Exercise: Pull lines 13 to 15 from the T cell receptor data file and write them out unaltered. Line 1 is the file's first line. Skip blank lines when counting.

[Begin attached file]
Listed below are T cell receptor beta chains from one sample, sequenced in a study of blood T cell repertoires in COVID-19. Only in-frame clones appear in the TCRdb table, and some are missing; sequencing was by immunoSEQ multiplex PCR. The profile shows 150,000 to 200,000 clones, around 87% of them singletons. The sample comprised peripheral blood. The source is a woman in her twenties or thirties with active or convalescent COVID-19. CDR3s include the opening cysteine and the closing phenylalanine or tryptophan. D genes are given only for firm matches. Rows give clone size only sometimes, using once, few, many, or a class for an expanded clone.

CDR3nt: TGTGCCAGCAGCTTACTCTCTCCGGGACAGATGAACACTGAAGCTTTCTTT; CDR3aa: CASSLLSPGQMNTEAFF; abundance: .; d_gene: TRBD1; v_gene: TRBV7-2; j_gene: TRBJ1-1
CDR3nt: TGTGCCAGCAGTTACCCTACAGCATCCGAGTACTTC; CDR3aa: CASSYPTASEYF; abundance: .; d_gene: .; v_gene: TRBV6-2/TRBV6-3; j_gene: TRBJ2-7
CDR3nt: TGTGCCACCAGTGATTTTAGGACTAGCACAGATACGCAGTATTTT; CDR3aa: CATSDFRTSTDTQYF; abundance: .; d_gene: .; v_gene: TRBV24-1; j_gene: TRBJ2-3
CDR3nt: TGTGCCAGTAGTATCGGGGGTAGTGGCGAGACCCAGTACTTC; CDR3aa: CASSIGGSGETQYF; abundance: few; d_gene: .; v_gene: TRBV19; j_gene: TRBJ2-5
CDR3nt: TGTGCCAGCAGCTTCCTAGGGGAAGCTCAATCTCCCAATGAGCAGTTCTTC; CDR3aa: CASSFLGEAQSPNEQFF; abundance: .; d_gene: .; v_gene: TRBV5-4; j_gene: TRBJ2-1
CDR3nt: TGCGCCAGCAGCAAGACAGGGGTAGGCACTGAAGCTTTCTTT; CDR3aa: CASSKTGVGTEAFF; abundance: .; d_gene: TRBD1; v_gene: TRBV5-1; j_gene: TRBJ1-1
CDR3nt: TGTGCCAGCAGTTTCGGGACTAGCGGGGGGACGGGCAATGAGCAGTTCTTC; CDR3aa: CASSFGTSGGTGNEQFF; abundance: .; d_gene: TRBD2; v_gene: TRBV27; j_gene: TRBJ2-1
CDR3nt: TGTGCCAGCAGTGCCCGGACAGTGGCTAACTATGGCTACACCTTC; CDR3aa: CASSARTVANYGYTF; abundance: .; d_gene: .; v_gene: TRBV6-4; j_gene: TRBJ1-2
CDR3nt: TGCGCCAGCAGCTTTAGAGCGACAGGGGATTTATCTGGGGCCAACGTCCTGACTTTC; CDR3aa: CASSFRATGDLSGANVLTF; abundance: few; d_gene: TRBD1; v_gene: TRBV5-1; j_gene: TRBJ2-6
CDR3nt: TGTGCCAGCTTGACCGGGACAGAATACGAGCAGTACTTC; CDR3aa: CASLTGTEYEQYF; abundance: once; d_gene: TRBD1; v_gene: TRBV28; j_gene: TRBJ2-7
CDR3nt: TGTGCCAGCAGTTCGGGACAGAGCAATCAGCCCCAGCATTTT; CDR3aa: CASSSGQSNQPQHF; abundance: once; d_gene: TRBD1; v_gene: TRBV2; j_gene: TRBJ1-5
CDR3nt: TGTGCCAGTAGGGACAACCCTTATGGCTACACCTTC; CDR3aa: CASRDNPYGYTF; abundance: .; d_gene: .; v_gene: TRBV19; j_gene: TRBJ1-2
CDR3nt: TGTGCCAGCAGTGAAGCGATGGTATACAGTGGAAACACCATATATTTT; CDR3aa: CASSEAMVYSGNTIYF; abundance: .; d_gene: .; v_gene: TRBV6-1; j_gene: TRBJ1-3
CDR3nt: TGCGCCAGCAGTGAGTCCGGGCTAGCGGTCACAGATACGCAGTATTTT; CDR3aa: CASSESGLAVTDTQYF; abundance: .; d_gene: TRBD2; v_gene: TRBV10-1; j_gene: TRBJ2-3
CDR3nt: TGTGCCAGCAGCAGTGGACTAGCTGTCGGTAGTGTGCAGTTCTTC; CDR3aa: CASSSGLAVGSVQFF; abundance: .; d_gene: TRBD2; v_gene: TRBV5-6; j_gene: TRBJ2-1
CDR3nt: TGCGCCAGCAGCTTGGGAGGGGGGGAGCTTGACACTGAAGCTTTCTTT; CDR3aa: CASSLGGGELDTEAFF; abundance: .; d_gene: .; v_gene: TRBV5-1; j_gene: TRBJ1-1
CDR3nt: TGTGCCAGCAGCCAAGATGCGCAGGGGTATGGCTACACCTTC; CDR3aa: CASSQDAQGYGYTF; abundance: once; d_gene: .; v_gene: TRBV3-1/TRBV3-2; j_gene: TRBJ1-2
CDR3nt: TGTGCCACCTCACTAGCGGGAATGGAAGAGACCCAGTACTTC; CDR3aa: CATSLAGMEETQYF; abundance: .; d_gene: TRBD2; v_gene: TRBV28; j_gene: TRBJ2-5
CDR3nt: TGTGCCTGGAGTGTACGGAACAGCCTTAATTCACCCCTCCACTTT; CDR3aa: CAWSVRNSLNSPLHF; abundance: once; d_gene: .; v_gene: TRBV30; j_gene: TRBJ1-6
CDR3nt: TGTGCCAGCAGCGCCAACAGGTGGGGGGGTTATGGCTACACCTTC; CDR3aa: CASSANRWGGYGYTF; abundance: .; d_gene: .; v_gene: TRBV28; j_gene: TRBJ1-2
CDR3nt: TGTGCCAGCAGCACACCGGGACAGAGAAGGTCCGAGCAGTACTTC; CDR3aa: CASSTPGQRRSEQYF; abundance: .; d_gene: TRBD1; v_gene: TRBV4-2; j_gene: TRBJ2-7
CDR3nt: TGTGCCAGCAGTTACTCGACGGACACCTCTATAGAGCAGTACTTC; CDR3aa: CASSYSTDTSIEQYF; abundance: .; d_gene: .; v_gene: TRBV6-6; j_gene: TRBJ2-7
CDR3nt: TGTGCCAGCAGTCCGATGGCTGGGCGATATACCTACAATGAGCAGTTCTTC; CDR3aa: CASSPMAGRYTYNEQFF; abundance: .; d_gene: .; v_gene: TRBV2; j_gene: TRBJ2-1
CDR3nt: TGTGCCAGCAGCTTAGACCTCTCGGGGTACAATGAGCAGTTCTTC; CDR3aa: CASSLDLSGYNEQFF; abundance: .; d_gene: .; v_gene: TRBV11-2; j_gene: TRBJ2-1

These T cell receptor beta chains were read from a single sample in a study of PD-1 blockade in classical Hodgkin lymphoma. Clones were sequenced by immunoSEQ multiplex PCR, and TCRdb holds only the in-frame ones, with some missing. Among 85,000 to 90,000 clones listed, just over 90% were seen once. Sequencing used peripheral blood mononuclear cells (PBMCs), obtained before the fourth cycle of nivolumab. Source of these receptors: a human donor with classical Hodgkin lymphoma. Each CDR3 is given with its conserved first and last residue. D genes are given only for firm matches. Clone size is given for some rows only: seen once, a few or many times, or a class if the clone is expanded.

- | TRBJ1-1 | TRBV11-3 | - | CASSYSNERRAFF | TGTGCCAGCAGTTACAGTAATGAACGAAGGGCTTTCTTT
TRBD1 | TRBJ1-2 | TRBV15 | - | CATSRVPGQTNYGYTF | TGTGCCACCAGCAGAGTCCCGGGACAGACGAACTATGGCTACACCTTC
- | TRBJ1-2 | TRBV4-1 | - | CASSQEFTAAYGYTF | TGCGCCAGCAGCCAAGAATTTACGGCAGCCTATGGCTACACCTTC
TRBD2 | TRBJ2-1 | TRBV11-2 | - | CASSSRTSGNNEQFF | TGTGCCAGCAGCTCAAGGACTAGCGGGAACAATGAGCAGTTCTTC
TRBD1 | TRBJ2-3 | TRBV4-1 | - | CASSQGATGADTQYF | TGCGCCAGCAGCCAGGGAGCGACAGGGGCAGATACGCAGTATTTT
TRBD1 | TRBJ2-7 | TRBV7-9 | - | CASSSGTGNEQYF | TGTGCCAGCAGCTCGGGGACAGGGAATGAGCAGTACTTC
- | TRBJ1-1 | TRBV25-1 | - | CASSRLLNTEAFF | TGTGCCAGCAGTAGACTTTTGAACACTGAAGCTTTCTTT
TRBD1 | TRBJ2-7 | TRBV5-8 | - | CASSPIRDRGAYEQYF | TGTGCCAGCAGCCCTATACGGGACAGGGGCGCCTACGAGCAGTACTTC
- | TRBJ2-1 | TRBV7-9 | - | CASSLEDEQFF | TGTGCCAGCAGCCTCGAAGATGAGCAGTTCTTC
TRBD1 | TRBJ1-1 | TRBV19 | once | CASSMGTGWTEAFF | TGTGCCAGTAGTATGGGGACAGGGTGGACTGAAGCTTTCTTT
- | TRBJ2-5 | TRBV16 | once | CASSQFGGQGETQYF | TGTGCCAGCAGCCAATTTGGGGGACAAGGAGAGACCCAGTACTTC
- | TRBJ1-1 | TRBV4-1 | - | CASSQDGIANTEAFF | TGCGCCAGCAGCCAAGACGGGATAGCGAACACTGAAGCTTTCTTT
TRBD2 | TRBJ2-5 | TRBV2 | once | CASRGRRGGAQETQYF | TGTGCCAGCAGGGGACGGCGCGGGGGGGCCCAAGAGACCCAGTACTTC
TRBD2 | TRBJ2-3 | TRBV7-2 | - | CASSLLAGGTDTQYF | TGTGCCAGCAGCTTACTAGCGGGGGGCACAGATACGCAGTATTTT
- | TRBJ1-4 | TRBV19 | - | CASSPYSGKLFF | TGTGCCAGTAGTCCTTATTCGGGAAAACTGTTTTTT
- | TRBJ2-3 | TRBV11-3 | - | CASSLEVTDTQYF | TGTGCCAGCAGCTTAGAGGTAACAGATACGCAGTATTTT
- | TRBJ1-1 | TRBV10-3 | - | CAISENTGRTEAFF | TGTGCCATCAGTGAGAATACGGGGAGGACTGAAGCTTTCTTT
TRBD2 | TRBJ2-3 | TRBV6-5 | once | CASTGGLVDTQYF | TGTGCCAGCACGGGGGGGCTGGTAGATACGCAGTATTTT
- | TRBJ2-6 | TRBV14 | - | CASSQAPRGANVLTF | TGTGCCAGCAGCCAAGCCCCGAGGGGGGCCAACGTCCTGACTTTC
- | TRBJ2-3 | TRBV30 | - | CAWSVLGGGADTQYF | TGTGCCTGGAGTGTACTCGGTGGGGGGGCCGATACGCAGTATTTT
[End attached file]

CDR3nt: TGTGCCAGTAGGGACAACCCTTATGGCTACACCTTC; CDR3aa: CASRDNPYGYTF; abundance: .; d_gene: .; v_gene: TRBV19; j_gene: TRBJ1-2
CDR3nt: TGTGCCAGCAGTGAAGCGATGGTATACAGTGGAAACACCATATATTTT; CDR3aa: CASSEAMVYSGNTIYF; abundance: .; d_gene: .; v_gene: TRBV6-1; j_gene: TRBJ1-3
CDR3nt: TGCGCCAGCAGTGAGTCCGGGCTAGCGGTCACAGATACGCAGTATTTT; CDR3aa: CASSESGLAVTDTQYF; abundance: .; d_gene: TRBD2; v_gene: TRBV10-1; j_gene: TRBJ2-3